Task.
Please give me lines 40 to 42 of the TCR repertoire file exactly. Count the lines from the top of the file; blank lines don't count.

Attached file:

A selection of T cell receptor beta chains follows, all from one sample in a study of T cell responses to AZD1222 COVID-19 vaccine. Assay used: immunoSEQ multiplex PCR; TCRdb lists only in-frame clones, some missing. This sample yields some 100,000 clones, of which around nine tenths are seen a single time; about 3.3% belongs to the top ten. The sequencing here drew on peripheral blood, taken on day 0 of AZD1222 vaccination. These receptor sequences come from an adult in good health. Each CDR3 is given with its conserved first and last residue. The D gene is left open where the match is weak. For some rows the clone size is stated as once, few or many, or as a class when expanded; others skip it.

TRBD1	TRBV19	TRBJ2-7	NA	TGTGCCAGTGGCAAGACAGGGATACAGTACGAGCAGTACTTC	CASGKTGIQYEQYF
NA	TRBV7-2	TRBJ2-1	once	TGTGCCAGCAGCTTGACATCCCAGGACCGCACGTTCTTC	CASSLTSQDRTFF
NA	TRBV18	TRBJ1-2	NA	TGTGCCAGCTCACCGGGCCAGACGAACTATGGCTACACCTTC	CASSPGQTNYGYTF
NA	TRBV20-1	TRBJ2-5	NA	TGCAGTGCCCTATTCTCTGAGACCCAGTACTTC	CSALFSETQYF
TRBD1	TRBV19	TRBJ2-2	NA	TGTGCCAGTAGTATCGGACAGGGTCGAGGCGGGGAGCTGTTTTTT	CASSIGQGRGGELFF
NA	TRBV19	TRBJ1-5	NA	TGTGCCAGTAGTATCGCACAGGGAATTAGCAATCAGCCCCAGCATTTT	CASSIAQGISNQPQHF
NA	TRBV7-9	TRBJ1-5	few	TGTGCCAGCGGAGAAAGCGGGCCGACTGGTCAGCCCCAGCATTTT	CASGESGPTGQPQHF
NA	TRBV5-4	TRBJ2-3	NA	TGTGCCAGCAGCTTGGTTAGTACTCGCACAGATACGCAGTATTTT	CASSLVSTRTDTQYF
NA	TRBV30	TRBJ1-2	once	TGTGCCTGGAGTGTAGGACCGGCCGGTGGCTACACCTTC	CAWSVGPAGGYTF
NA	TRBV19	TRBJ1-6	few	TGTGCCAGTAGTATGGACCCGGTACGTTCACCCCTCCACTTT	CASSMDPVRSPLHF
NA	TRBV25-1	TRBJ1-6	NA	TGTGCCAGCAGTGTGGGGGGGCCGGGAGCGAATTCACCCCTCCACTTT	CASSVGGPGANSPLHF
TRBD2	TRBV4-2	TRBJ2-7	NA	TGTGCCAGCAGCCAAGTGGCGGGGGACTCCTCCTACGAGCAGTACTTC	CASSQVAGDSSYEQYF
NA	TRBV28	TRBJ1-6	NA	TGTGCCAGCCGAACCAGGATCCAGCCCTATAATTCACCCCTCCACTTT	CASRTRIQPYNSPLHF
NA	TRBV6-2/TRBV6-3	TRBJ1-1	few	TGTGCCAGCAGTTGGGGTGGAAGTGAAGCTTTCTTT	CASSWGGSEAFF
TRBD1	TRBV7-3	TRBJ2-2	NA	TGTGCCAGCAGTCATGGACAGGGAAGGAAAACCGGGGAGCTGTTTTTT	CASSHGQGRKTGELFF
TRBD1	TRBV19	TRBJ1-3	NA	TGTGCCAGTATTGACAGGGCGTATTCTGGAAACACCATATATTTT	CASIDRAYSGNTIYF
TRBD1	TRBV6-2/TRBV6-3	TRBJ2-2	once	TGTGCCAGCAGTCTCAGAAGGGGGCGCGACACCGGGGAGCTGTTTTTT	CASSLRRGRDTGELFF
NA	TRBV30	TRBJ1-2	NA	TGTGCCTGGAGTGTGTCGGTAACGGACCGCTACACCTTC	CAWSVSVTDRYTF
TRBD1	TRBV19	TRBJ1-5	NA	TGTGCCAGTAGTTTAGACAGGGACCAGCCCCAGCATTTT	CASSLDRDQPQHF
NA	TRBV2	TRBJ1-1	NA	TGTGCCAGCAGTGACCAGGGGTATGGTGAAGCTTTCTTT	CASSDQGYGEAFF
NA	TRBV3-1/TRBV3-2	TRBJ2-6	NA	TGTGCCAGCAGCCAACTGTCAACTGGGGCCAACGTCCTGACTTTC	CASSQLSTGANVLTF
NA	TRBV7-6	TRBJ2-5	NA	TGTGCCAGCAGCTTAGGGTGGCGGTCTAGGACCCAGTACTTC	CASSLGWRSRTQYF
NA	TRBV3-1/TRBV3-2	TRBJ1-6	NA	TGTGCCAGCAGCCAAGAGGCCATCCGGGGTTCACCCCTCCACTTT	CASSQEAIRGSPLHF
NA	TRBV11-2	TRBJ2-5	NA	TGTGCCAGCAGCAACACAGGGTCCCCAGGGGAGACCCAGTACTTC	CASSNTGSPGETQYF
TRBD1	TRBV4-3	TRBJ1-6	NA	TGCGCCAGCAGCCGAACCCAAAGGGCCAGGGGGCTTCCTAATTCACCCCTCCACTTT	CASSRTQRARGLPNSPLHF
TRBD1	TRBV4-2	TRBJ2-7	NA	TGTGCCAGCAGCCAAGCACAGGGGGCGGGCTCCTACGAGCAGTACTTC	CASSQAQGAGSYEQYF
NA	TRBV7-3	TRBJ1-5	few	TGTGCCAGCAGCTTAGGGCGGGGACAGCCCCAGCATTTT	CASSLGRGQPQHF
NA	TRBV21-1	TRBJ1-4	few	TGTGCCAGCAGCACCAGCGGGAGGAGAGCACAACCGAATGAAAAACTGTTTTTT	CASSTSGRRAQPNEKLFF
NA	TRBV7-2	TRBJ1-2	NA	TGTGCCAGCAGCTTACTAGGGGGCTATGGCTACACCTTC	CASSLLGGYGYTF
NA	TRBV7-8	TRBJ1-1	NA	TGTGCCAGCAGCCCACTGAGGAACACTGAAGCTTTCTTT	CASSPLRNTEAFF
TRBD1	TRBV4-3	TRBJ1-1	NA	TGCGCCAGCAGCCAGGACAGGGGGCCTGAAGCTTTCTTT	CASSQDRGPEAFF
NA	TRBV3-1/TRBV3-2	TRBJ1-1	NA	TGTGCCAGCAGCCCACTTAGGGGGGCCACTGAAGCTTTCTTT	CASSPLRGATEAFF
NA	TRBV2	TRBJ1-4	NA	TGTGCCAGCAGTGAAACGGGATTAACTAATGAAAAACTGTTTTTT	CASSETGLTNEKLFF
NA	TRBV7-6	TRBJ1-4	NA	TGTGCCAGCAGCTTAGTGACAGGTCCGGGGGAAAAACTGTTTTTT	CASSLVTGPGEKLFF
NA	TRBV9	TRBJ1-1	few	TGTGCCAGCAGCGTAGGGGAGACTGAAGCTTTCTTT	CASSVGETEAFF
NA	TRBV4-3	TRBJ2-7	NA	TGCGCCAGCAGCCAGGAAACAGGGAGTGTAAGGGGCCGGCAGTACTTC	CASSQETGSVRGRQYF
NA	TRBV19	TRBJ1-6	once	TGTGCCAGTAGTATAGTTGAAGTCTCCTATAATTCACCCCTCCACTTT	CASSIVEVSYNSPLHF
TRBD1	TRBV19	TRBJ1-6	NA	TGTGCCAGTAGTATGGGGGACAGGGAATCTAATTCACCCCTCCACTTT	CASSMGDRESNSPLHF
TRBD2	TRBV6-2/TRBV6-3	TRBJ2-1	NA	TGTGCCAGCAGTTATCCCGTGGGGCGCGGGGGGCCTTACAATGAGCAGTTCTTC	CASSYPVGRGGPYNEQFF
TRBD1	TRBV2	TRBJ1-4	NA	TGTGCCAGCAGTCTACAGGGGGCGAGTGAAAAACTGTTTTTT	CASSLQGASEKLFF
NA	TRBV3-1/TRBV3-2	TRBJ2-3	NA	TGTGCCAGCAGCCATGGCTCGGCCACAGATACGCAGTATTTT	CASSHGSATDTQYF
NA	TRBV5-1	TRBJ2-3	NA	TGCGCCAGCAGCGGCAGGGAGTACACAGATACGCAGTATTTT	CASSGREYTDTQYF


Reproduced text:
TRBD2	TRBV6-2/TRBV6-3	TRBJ2-1	NA	TGTGCCAGCAGTTATCCCGTGGGGCGCGGGGGGCCTTACAATGAGCAGTTCTTC	CASSYPVGRGGPYNEQFF
TRBD1	TRBV2	TRBJ1-4	NA	TGTGCCAGCAGTCTACAGGGGGCGAGTGAAAAACTGTTTTTT	CASSLQGASEKLFF
NA	TRBV3-1/TRBV3-2	TRBJ2-3	NA	TGTGCCAGCAGCCATGGCTCGGCCACAGATACGCAGTATTTT	CASSHGSATDTQYF